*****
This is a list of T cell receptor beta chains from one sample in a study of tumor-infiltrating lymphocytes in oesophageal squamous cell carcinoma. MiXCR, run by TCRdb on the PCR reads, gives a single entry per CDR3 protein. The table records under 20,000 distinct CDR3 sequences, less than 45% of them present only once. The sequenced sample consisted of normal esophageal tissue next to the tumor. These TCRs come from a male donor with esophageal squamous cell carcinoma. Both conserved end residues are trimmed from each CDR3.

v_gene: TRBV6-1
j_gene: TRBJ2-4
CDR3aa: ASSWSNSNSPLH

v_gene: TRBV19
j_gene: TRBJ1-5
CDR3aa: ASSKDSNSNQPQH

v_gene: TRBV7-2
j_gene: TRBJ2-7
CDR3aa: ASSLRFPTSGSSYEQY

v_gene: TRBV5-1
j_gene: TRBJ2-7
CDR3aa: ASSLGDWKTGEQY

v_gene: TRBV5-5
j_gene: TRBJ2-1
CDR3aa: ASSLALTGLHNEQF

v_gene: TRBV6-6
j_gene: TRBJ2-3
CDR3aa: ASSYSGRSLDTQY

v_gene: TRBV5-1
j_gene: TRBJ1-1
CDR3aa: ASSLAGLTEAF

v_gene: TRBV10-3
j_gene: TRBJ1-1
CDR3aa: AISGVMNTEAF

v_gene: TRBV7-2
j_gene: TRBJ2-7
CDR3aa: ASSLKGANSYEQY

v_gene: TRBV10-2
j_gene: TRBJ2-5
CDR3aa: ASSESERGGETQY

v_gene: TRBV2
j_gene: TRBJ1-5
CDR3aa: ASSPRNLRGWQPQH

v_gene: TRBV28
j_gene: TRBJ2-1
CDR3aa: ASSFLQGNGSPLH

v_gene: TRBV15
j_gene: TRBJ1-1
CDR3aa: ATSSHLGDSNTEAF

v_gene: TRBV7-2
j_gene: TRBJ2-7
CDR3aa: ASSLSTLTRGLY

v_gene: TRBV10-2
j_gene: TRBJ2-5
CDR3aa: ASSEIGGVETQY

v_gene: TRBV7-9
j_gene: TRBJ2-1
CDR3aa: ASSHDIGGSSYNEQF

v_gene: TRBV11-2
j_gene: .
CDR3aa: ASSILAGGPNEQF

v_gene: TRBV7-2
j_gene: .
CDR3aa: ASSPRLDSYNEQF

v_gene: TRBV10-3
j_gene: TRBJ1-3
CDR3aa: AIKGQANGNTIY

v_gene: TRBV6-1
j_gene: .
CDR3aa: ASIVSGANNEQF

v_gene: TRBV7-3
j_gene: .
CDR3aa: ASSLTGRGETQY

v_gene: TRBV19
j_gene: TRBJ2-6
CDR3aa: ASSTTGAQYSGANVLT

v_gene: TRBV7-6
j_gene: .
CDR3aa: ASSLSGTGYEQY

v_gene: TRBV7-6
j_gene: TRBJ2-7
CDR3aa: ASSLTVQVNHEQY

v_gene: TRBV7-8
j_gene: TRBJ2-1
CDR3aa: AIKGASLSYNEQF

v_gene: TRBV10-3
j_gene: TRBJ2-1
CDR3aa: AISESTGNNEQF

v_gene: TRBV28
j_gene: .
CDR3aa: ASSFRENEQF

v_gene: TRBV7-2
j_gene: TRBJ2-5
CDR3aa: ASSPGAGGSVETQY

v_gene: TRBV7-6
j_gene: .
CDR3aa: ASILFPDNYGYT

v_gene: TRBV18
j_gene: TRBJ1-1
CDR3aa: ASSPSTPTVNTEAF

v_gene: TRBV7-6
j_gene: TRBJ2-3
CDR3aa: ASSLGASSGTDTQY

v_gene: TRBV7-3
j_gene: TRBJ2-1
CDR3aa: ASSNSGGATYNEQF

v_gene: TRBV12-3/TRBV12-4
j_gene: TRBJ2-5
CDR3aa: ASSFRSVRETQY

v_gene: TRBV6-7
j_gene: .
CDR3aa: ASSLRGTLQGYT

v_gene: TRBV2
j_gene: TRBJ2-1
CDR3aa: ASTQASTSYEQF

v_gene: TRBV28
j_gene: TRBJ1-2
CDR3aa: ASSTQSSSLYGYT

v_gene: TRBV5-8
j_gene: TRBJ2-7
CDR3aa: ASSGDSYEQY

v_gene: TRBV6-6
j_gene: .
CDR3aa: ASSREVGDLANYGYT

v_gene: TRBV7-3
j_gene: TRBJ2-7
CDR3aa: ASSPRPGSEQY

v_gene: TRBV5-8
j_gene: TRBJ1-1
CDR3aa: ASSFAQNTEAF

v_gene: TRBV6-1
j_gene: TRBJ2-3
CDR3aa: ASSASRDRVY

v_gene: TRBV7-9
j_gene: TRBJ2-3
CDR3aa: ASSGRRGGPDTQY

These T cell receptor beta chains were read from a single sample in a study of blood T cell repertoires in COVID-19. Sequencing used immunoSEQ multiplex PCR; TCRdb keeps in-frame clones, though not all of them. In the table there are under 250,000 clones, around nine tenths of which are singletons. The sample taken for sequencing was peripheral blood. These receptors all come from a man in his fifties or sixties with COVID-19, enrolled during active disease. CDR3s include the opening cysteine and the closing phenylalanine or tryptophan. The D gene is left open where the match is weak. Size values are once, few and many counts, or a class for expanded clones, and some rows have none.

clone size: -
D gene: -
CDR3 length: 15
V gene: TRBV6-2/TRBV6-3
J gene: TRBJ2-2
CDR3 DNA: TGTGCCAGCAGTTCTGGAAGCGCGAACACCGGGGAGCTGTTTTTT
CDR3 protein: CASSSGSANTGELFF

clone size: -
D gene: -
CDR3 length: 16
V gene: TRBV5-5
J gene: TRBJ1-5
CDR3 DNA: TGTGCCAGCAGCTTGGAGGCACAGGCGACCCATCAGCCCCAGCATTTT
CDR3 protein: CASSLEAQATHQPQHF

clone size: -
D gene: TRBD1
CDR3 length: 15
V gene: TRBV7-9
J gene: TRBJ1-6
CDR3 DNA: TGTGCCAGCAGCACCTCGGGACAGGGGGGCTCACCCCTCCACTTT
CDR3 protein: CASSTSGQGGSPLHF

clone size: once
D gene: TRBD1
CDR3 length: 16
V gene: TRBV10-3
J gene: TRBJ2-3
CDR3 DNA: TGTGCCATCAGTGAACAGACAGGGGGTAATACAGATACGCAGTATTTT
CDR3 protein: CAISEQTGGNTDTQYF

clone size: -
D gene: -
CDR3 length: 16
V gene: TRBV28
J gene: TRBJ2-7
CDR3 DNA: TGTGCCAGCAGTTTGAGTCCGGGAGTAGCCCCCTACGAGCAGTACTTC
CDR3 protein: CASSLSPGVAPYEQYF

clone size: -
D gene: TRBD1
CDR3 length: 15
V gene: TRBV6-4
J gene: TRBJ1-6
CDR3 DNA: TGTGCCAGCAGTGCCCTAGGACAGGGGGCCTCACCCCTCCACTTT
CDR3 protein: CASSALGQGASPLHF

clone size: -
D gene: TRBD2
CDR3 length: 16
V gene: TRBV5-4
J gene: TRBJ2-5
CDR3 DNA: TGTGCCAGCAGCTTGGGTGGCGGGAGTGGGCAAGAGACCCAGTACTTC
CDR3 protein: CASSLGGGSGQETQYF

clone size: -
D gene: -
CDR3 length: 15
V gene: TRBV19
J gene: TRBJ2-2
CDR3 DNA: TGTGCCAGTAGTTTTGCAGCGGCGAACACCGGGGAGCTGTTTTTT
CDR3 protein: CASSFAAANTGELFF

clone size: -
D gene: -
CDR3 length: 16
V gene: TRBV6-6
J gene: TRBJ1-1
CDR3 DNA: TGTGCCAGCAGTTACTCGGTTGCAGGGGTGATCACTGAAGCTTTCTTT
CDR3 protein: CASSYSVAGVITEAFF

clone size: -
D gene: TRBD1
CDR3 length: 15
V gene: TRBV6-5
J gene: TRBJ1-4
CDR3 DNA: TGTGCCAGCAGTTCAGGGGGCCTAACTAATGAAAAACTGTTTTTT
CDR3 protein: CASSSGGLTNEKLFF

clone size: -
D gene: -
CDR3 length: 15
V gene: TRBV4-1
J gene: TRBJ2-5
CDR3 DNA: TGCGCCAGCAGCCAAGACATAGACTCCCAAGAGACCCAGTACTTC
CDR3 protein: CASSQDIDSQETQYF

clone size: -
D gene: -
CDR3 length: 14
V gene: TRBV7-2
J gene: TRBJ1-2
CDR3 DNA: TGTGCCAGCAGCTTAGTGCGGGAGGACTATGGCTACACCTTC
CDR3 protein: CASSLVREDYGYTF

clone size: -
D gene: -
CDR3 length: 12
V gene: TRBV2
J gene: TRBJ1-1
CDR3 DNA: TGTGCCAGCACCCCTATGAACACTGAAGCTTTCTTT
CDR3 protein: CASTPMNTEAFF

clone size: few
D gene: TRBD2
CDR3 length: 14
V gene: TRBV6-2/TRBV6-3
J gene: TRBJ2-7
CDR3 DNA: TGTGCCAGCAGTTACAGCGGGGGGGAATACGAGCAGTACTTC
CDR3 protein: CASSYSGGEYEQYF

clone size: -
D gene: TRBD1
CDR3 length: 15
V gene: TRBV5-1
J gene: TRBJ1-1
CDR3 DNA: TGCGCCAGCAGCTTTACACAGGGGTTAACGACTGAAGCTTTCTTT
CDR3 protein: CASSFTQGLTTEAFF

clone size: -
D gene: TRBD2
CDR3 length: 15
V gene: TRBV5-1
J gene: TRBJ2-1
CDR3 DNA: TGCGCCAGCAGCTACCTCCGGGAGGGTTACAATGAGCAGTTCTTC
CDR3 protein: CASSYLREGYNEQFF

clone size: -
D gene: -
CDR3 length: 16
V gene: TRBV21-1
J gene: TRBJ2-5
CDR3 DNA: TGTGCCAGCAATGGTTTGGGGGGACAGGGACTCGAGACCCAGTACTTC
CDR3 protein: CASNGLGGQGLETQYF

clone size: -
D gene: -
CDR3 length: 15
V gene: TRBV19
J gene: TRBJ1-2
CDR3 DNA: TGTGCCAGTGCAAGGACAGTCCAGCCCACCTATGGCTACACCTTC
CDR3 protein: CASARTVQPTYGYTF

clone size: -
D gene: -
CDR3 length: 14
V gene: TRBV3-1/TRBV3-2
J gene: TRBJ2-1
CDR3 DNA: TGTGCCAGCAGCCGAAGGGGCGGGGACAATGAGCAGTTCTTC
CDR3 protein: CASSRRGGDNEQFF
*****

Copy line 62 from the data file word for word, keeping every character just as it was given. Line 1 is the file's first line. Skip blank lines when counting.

v_gene: TRBV7-3